Australian singer and songwriter Xavier Rudd first got our attention with his addictive blend of socially charged lyrics and reggae, acoustic, and folk-infused sound. Then we saw him on stage. And anyone who has ever seen this didgeridoo-playing dude perform at a music festival or a concert knows that he is one of the most exciting live performers to come out of Australia since … well, forever! Then we found out that this platinum-selling environmentalist and bare-footer was also a vegetarian! First-rate music and a love for animals is a match made in PETA heaven (if we do say so ourselves).
Luckily for us, PETA got to interview Xavier to ask him how he got to be so darn cool. Not only did we get insider info on his latest record, White Moth, we also found out what made him realize that going vegetarian was the right thing to do.
Xavier, how are you?
Great, thanks! Right now, I’m watching the sunset in Australia—so I guess everything is great.
You’ve been a vegetarian for quite a while; how’s that going? What motivated you not to eat meat anymore?
When I realized how animals have to suffer in the meat industry, I decided never to eat meat again. The industry’s anonymity and the treatment of animals as worthless beings used only for production really annoyed me. That’s why I turned vegetarian.
Was there one specific event or a story that you can remember?
Yes—due to my life on tour, I’ve been to a lot of places and I’ve experienced different situations. Anyway, there was one specific journey that I remember very well. It really was an experience that made me change my diet. We drove from Los Angeles to San Francisco and passed a huge piece of land where cattle were kept. But the animals didn’t walk around freely on large pasture lands. Far from it! They stood crammed together on this piece of land. They could hardly move as the area was too small for all those animals. Plus, they’d already eaten or trampled down the grass and all the feces were just left there. They were standing in their own waste and—what I found worse—even had to eat it because the workers didn’t offer them anything else. I asked the driver about it and he said, “Well, that’s California’s biggest beef producer.” I could still smell it after we had driven for another 30 kilometers. That was when I knew it was the right choice to go vegetarian.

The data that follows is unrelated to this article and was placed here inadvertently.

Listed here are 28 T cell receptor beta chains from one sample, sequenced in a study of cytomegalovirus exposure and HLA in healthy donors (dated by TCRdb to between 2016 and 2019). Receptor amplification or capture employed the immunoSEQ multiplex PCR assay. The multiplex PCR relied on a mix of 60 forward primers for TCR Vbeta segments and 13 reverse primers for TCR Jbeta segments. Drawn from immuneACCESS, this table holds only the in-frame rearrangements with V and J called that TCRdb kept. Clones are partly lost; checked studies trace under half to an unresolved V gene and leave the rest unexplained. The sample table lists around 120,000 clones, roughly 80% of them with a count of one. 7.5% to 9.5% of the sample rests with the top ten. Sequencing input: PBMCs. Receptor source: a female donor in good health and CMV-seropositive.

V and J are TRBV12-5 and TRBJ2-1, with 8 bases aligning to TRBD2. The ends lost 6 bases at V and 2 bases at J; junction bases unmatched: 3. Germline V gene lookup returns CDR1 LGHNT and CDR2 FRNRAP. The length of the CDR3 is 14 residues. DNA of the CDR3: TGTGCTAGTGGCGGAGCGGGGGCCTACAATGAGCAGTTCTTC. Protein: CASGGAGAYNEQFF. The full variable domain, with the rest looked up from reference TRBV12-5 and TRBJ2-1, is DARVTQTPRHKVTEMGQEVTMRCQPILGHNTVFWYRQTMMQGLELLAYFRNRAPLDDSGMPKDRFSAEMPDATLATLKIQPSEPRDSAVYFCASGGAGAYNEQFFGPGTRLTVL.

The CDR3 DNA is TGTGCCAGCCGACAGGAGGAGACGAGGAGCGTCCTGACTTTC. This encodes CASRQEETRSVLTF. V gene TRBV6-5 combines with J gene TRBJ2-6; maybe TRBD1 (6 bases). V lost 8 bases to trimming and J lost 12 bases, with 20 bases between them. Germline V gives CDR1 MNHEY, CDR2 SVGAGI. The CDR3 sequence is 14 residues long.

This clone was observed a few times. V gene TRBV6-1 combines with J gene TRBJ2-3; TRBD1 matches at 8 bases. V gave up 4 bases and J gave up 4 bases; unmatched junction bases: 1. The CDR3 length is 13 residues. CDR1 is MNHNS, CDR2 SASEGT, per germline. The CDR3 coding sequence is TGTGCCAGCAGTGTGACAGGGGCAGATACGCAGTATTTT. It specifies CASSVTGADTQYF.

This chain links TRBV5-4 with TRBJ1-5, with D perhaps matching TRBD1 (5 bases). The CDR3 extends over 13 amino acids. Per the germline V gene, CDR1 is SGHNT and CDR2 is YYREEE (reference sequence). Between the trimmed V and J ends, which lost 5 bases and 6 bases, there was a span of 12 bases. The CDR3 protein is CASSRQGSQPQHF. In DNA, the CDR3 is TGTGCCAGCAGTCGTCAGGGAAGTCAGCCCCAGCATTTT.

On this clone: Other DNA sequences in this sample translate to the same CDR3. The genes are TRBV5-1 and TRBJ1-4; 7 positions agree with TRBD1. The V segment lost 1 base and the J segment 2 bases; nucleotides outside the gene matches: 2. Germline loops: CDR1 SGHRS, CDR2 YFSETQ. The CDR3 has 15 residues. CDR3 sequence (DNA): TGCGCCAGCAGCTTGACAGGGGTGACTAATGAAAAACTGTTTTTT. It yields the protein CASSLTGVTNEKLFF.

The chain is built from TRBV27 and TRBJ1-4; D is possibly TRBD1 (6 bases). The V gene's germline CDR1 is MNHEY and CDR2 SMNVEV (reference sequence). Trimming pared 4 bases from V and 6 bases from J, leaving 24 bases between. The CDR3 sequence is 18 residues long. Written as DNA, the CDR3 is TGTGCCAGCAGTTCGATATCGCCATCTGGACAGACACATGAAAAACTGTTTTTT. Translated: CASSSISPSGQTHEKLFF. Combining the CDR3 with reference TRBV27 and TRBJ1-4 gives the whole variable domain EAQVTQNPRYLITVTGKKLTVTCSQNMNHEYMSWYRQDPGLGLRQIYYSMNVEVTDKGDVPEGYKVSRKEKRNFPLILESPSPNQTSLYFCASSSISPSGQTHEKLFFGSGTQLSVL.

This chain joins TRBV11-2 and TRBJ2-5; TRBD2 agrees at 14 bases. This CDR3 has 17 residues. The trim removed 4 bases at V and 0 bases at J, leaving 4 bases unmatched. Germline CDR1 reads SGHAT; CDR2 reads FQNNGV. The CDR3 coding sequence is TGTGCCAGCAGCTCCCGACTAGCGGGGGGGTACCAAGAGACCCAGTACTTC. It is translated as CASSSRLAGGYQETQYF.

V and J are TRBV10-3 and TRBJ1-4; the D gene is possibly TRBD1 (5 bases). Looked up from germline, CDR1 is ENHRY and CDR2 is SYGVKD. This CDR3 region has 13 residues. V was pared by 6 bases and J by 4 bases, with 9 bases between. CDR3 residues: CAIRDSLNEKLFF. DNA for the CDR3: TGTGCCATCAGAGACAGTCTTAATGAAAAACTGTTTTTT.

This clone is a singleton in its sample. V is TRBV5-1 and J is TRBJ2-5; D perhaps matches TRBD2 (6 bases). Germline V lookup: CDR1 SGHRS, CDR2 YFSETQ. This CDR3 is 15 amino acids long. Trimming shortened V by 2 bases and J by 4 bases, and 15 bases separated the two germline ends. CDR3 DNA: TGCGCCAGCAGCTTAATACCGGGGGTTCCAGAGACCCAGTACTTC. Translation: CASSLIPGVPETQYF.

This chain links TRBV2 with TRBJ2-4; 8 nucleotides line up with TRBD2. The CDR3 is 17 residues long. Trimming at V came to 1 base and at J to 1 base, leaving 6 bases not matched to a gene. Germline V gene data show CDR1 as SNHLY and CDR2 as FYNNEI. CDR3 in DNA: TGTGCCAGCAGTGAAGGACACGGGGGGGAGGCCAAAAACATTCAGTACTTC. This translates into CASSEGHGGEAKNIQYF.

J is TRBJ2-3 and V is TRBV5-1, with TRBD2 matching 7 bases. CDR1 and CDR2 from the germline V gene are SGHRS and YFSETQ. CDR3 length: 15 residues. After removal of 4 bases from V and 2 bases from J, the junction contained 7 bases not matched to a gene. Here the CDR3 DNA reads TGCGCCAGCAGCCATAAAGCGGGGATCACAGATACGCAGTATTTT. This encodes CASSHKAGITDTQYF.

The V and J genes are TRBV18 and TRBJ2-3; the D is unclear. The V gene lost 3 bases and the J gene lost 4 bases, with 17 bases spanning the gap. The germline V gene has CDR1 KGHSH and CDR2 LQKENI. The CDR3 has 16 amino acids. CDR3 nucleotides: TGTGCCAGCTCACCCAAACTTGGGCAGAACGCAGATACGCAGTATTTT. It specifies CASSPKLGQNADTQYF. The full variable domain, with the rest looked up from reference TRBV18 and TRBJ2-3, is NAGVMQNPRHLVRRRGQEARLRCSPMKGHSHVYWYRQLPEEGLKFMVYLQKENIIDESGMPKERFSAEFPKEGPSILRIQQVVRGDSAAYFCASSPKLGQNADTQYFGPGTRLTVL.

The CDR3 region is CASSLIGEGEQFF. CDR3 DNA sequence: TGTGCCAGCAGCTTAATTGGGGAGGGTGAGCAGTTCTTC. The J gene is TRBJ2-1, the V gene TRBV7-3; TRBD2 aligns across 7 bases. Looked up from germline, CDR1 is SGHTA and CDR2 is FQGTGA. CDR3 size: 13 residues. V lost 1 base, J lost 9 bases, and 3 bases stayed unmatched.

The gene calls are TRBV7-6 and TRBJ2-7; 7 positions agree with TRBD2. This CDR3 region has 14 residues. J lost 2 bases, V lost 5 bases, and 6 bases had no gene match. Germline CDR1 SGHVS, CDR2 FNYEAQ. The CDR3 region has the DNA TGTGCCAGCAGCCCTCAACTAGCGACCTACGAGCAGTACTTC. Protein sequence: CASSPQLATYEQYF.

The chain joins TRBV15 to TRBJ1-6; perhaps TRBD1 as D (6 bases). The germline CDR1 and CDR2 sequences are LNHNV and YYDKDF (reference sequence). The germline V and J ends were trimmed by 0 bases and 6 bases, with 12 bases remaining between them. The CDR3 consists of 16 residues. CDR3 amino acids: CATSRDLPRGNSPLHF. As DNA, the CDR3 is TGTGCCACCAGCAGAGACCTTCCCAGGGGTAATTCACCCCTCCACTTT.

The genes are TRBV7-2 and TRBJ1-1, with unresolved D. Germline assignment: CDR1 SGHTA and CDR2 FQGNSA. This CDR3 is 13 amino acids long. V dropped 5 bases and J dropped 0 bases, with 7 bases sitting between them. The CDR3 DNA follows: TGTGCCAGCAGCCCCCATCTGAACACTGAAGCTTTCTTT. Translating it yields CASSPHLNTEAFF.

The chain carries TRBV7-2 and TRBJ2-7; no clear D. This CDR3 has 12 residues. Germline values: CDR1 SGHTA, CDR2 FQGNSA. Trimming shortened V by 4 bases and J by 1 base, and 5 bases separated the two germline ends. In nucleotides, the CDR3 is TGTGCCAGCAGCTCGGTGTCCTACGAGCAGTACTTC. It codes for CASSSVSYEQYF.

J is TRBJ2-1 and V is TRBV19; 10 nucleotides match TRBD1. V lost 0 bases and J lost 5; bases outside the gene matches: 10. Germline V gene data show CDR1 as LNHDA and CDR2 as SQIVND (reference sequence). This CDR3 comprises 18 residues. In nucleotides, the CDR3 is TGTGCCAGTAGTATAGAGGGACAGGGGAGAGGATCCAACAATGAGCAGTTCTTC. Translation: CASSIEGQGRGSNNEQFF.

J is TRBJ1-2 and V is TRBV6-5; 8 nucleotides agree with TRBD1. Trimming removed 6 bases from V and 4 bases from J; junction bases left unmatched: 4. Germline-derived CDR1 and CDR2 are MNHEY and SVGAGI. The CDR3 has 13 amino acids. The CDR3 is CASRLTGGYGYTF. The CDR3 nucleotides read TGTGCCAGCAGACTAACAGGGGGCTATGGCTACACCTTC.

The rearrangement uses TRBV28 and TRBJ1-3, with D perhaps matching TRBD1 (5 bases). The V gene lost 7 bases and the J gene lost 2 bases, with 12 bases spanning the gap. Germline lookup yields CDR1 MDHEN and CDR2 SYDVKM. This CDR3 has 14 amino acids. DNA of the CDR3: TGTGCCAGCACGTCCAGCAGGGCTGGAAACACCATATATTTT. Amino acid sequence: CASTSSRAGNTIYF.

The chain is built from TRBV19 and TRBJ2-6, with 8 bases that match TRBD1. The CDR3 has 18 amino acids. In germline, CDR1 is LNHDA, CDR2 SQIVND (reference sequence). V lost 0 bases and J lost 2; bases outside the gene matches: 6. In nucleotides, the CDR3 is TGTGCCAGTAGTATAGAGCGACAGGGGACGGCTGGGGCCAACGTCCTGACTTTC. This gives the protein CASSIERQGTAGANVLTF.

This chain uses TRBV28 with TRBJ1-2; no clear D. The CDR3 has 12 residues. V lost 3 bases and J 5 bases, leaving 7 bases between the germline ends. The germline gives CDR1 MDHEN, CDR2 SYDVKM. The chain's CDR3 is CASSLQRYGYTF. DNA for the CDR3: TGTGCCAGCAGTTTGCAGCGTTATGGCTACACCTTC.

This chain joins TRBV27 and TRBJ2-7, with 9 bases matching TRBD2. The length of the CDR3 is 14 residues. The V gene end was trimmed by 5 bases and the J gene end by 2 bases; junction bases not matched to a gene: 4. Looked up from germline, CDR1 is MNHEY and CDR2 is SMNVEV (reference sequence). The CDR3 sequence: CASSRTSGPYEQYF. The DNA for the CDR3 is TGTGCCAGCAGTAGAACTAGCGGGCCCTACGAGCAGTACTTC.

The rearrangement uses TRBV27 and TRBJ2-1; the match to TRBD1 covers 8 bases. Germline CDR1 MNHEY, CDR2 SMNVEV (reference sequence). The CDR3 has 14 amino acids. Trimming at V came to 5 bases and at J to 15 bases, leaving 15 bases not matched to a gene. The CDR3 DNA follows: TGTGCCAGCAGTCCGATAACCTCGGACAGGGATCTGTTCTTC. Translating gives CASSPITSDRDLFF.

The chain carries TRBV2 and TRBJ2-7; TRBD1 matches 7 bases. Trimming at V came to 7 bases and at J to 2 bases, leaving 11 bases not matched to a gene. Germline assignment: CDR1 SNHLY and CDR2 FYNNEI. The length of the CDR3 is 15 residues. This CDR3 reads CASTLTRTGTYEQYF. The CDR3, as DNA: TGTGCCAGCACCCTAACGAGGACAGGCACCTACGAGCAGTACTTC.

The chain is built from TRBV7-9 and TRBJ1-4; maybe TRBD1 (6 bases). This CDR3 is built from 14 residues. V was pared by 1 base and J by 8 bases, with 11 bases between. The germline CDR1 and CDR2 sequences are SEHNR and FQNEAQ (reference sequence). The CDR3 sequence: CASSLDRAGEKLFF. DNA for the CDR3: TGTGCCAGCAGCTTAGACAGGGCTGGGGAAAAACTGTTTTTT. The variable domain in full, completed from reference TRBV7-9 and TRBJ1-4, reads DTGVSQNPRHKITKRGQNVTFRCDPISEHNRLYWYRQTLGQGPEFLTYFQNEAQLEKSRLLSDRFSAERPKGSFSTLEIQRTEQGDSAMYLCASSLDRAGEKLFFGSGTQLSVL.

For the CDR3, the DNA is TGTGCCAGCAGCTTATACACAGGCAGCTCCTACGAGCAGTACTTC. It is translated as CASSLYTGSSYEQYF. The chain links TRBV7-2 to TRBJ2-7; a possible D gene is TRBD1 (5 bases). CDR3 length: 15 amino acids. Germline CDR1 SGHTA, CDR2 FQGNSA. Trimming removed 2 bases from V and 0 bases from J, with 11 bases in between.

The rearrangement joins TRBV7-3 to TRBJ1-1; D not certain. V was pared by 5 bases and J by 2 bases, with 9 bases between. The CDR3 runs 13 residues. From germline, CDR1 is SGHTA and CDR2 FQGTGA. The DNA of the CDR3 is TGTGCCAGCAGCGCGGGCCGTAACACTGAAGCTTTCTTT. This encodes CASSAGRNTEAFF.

Do you think that people generally don’t know enough about those details of factory farming?
Definitely. Nowadays most people don’t even know where their food comes from. They don’t consider food that important. There’s so much stress and busyness in the Western World that people don’t think about where their food comes from and how it was produced. To me, it’s very important to know where it comes from and which way it took to finally reach my plate. Many people just don’t have this awareness and therefore don’t think about all the animals suffering to get them their steak. That’s what makes such disrespectful treatment of animals on factory farms possible in the first place. I respect all beings, and that’s the reason why I turned away from a diet that includes meat.